Back in 1963 one of the many places in Charleston that you might find any car at any time was at one of the many drive-in restaurants. One of which was known as the "Patio Drive-In Restaurant." Its claim to fame was that periodically, a WTMA DJ would broadcast from there in a Plexiglas booth, high above the parking area. There sat the DJ, talking on the air and selling whatever the "Patio" people wanted to sell that night. A DJ named Doug Randall was scheduled to be there on one particular Saturday evening.
The setup was as follows: All that the DJ needed to bring was a radio to listen to, plus a microphone and mixer. The DJ would have an hourly list of the music that would be played at the radio station and between songs give out other information on the air. I had been working weekends for about three months and had just started working fulltime when most of the schools were about to start up again. That last summer week would be really hectic for most drive-in restaurant workers because every kid with "wheels" would be there. Doug had many years of experience in this and was about to "do Bob a favor". "How would you like to do the Patio this weekend?" Doug asked. He explained to me what I needed to know and said I'd even make $25. Now in 1963, you could almost make a down payment on a home with $25. I was talked into it.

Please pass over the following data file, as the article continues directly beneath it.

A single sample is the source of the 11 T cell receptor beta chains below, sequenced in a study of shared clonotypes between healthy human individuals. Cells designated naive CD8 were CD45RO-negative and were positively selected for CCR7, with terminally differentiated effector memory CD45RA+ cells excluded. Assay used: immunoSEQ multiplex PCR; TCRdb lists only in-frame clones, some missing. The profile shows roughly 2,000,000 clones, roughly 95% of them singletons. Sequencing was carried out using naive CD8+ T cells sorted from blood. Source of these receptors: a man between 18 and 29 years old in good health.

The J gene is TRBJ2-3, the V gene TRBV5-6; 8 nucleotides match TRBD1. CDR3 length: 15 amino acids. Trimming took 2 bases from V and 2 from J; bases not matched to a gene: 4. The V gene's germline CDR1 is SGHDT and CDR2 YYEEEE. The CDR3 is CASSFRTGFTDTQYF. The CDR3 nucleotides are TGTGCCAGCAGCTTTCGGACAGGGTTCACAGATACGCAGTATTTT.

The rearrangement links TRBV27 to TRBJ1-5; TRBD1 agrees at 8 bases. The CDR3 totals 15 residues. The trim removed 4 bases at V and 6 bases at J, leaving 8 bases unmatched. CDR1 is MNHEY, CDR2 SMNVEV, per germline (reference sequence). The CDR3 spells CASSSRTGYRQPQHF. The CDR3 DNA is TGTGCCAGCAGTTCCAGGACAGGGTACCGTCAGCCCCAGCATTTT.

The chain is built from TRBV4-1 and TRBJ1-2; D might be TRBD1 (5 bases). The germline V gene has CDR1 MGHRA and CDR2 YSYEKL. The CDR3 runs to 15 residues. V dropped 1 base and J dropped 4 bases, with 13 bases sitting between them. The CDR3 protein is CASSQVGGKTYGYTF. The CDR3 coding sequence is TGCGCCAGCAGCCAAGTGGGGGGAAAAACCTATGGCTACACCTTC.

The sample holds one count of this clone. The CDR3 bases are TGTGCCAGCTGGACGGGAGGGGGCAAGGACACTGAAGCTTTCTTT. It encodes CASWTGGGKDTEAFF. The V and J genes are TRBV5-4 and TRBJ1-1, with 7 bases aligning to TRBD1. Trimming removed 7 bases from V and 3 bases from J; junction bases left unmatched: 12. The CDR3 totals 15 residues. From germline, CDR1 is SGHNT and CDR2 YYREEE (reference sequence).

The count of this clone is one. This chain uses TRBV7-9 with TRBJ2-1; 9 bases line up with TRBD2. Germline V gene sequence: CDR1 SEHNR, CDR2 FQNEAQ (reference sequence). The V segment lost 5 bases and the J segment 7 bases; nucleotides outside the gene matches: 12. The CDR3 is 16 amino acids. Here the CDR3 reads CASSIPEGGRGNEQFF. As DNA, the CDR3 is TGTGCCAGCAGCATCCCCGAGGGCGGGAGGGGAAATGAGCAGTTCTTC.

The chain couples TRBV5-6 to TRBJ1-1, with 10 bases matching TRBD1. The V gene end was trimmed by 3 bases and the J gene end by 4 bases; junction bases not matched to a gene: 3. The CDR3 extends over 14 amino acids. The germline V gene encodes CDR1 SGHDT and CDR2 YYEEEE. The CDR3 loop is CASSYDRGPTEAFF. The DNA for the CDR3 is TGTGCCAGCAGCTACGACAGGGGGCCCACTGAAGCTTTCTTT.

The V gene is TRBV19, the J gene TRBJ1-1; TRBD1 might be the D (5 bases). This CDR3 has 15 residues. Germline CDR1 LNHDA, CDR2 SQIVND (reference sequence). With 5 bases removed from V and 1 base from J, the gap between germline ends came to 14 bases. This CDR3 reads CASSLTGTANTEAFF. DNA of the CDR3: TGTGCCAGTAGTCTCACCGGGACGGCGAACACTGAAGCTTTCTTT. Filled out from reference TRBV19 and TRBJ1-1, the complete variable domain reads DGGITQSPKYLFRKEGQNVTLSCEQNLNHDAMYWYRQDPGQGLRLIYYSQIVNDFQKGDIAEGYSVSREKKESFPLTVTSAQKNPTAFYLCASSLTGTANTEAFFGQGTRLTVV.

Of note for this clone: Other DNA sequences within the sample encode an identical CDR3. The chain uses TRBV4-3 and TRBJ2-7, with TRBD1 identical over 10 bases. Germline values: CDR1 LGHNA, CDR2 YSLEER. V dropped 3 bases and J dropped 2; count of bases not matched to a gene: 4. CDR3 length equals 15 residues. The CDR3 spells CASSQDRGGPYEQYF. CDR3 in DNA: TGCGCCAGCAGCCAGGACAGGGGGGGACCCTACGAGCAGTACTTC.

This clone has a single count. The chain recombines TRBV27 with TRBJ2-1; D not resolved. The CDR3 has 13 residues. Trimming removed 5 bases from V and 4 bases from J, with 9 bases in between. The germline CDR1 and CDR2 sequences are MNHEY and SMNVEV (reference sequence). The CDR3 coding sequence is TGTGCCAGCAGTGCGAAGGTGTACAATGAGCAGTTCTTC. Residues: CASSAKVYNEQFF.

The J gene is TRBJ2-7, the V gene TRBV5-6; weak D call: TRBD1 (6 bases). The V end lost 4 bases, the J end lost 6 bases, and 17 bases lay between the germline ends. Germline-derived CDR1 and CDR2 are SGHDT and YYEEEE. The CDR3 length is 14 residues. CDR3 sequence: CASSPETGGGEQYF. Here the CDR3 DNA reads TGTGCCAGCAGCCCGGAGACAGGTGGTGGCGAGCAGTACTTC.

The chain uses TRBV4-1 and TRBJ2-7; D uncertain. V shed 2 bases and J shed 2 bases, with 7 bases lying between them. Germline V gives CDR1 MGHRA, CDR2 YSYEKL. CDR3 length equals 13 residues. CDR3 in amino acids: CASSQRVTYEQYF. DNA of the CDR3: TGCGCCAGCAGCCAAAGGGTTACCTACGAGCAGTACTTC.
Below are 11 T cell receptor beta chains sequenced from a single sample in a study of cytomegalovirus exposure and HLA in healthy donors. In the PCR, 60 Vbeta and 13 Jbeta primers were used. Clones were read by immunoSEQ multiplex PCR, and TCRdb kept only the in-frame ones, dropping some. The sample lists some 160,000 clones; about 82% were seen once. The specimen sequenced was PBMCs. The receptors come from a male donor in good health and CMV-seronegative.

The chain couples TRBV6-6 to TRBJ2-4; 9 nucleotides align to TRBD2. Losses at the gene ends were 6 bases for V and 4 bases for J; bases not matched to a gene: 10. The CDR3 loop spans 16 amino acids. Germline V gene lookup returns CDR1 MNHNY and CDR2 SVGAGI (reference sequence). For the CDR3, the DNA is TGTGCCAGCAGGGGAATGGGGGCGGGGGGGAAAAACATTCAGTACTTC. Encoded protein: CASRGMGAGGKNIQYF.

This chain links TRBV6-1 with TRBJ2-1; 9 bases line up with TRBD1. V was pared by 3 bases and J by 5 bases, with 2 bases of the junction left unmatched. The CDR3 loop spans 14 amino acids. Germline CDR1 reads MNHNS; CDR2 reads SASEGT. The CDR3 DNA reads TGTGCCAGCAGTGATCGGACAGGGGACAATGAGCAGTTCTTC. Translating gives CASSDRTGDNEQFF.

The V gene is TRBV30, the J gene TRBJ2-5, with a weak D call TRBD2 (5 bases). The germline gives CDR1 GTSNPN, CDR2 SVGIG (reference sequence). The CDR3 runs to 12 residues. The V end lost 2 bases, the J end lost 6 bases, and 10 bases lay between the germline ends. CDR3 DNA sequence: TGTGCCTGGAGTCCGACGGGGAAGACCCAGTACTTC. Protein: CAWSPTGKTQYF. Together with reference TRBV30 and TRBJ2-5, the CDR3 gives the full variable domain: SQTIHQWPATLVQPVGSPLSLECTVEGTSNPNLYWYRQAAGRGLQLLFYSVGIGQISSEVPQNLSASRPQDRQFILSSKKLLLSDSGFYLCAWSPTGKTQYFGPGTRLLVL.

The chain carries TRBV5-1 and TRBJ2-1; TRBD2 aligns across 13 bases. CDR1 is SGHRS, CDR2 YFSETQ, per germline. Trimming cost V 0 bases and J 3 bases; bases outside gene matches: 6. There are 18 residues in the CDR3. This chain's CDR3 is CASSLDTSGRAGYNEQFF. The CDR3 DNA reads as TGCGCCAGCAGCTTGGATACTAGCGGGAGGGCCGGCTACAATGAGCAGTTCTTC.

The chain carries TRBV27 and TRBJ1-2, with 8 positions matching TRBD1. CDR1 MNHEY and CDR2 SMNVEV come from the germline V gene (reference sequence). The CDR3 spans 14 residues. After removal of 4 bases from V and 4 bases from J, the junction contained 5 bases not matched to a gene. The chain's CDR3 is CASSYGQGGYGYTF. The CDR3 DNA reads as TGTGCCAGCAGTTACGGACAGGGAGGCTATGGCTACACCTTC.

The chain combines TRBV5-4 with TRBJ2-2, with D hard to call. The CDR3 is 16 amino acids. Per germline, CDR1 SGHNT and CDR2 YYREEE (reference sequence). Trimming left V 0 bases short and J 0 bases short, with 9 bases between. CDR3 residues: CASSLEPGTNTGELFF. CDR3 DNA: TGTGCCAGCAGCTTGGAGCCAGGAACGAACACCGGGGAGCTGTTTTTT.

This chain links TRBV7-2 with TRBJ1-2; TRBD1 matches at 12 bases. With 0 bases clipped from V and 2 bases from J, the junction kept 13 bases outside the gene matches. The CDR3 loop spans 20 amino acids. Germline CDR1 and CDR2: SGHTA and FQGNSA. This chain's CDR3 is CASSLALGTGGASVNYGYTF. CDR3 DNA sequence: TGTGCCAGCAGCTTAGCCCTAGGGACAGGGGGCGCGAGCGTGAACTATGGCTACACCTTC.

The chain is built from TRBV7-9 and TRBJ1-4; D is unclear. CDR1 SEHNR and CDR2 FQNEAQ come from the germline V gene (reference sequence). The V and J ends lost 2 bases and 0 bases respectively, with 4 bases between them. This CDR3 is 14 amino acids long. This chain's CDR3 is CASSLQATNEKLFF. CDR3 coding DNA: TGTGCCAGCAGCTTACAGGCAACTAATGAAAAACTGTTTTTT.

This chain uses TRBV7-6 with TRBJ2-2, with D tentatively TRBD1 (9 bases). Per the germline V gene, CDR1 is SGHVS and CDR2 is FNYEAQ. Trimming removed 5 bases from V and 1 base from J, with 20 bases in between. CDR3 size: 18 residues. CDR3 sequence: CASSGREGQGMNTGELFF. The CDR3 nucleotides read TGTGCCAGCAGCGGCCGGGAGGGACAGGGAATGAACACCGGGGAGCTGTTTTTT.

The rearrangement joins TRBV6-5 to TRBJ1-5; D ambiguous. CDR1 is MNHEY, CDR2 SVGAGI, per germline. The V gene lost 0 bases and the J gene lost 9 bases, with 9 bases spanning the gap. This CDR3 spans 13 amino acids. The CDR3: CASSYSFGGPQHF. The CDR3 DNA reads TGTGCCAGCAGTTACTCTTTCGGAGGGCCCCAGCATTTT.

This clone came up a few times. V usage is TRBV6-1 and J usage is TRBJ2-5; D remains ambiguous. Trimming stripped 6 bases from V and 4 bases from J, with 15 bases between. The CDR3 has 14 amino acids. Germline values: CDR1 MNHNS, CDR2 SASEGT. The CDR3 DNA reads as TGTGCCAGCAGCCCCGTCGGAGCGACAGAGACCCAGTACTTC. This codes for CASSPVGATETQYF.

I got the equipment from TMA's engineer Harold and was shown how to use it. I was ready. I had to be on the air by 6 pm. I got there a little early - 4 pm - hooked everything up, plugged it in, tested it, and called the station. "I'm all connected up and ready to go." Everything was A-OK. The booth was about 6 feet by 6 feet and maybe 7 feet high. In it was a folding cardboard table and a standard folding metal chair. The booth seemed to be well built, in spite of the bad weather that it had to endure for so many years. The flooring was a large piece of rusty steel decking.